• Apply democracy selectively in organizations—Sakai suggests that the most effective work is often done in purely personal projects such as Jim Campbell’s Prison News Service and the National Committee to Defend Black Political Prisoners, which was largely run by one woman. Small group projects also show promise along these lines: “[Strip] away unnecessary people and organization… .”

  • Minimize emotional response and value judgments related to your work—instead of being thrown by events or feedback, just consider it as information: “Don’t think of what you’re being told as positive or negative. It’s just information.”

  • Avoid focusing on examples from the past that confirm or verify your existing beliefs or biases

  • Concentrate on building alternative structures

Sakai spends the rest of the pamphlet exploring that idea. They caution against merely criticizing or critiquing opponents, as well as falling prey to hopelessness. “We revs are always way outgunned and outnumbered by the mercenary forces of the capitalist state, until the final stages of the struggle,” Sakai writes. “Everything we do, our tactics and strategies, our organizations and subcultures, all assume great imbalances in strength between us and the capitalist ruling class.”

Small collectives, intellectual journals, and zines—even blogs—might not be enough. We need to reframe our thinking about revolutionary organization in terms of building revolutionary organizations. Easier said than done, but thought-provoking and inspiring all the same. What would that look like? How would it work? Who would you involve? What would you do?

“[Y]ou cannot be an individual revolutionary in any meaningful sense,” Sakai challenges. “[I]t is only complex revolutionary organization that lets our full political thoughts and intentions become full sails of reality.”

Cells of a Future Society: Maxim Raevsky, "Anarcho-Syndicalism and the IWW"

Originally serialized in the New York-based newspaper for Russian-American anarchists Golos Truda #119-124 (Jan. 5 to Feb. 9, 1917), this reprinted pamphlet piqued my interest in recent days because Raevsky was born in the late 19th century in Nezhin, a city of the then Russian Empire that is now in northern Ukraine. During the current war in Ukraine, Russian forces have downed planes near Nezhin and launched cruise missiles from the Black Sea targeting a military vehicle repair plant in the city, as well.

During Raevsky’s time, he left Nezhin as a teenager to study in Germany, where he became an anarchist. He worked on the Geneva- and Paris-based paper Burevestnik before moving to New York City. Golos Truda was the paper for the Unions of Russian Workers of the United States and Canada, a confederation of mutual aid societies for Russian anarchist emigrants. The Unions encouraged members to join the Russian sections of the Industrial Workers of the World.

In this essay, Raevsky draws parallels between anarcho-syndicalism and the IWW, which disavowed any connection to anarchism at the time. Revolutionary syndicalism, which grew out of a Mikhail Bakunin-inspired portion of the International Workers; Association, called for direct action by a working class organized in trade unions, the destruction of the state, and an economy based on grassroots federations of unions or workers. Direct action was the key, with a general strike growing into armed revolt. Such syndicalists were opposed to parliamentary socialists, who hoped to take power through political organizing—though with the support of the working class. (Organizers were concerned that such political parties worked with unions only to further party causes and that they were too focused on election campaigns rather than stronger action.)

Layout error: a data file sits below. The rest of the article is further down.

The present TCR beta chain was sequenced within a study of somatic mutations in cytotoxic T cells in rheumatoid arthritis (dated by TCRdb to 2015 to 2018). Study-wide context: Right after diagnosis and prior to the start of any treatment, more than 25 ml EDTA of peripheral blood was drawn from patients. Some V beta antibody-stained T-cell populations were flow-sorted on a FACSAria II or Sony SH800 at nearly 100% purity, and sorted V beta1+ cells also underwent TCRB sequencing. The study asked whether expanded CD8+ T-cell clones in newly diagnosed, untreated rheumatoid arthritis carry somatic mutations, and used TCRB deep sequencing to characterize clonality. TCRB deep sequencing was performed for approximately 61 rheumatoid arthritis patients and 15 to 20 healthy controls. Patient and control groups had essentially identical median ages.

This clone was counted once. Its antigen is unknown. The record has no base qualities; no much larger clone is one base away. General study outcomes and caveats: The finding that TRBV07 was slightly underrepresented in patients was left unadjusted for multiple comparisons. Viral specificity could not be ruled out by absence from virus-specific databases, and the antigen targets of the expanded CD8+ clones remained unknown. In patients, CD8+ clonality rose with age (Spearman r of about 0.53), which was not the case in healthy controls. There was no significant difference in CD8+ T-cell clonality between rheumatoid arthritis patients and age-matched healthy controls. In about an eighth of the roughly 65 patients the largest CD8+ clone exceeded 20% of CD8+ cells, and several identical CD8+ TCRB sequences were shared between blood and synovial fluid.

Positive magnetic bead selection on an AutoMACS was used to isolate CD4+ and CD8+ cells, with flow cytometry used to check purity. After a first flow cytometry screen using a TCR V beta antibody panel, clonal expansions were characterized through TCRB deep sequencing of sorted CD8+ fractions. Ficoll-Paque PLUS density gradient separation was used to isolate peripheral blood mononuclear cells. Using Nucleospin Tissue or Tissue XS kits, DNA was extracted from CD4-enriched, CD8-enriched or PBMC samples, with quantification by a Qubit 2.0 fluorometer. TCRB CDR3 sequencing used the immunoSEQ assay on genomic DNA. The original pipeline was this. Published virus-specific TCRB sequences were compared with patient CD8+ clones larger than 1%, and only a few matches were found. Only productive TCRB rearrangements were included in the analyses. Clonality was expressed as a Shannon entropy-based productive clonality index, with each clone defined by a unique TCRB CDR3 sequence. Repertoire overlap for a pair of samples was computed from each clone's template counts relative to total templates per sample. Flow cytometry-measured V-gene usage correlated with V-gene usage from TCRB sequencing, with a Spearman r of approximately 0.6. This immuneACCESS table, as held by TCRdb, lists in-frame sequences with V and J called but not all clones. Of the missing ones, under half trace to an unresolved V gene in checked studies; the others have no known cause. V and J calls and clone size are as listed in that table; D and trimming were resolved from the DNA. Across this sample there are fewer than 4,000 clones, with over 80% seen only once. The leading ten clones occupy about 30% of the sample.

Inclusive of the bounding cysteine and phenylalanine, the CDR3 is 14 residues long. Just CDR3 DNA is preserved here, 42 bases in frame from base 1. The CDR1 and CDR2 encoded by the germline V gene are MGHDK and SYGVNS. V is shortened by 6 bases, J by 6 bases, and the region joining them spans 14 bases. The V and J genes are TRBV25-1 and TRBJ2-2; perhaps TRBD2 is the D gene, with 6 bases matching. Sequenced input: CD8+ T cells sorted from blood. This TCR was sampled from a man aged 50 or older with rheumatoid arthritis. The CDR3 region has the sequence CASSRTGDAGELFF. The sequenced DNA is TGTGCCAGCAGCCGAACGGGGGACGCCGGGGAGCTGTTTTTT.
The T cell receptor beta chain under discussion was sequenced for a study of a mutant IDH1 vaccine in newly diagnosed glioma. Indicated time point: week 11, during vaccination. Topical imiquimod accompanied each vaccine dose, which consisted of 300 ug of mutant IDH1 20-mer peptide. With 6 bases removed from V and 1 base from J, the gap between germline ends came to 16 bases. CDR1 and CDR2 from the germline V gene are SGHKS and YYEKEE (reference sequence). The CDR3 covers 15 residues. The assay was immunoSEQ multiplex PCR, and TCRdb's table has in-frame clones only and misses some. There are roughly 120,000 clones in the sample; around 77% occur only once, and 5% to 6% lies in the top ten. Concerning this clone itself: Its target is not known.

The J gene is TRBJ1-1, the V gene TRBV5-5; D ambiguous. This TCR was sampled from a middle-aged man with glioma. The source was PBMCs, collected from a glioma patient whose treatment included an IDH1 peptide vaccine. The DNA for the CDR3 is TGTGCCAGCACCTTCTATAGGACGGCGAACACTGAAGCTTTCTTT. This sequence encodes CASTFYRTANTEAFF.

Changes were occurring in business, and trade unions—unions organizing workers of a given craft—began to shift to industrial unions. Such unions embraced different kinds of workers within the same industry and focused on improving their working conditions and lives. The opposition to parliamentary socialism continued, and the new labor unions were intended to serve as creative—as well as destructive—elements: the cells of the future society.

In many ways, the IWW adopted the aspects of anarcho-syndicalist industrial unions: viewing unions as the cells of a future society, using the general strike as a tool, prioritizing direct action over political parties and elections, and seeking social and economic liberation for working people. But it focused mostly on economic and workplace concerns. Anarcho-syndicalism puts a premium on the social aspect. People struggle not just against capitalism, but against the state and its norms.

While much of the pamphlet concentrates on the arcane politics and practices of adjacent but different organizing groups—similar to the strident bipartisan sniping and modern-day infighting seen among liberal activists and third parties, as well as continuing echoes of historic disagreements in groups like the Socialist Workers Party and International Communist League (even science fiction writer Eric Flint’s exit from the SWP when Jack Barnes rose to power)—I am drawn to the theory as well as the practice.

The ideas of freedom and liberation are beautiful. How would you spend your time if you had more of it? But what is the ideal human society in which such freedom and liberation would occur? Do we all have equal access to freedom and liberation? How should work and play balance in life? Who do we work for, and who profits from our labor? When the chips are down, who can we rely on: ourselves, our families, our friends, our neighbors, our communities, our co-workers, our employers, our political leaders and parties? So much of current American society seems to prioritize corporations and corporate profit—leaving people little in the way of support networks. Yourself and your family are not enough.

We also seem to not be focusing on improving the lives of all people. That concerns me. I don’t know that unions are the answer, but they seem to be a step in the right direction. They’re a valid form of mutual aid, and the best unions stand up for the rights and benefit of all workers. That’s more than I can say about many politicians I read about in recent years. 

All people. All citizens. All neighbors. What opportunity that would bring.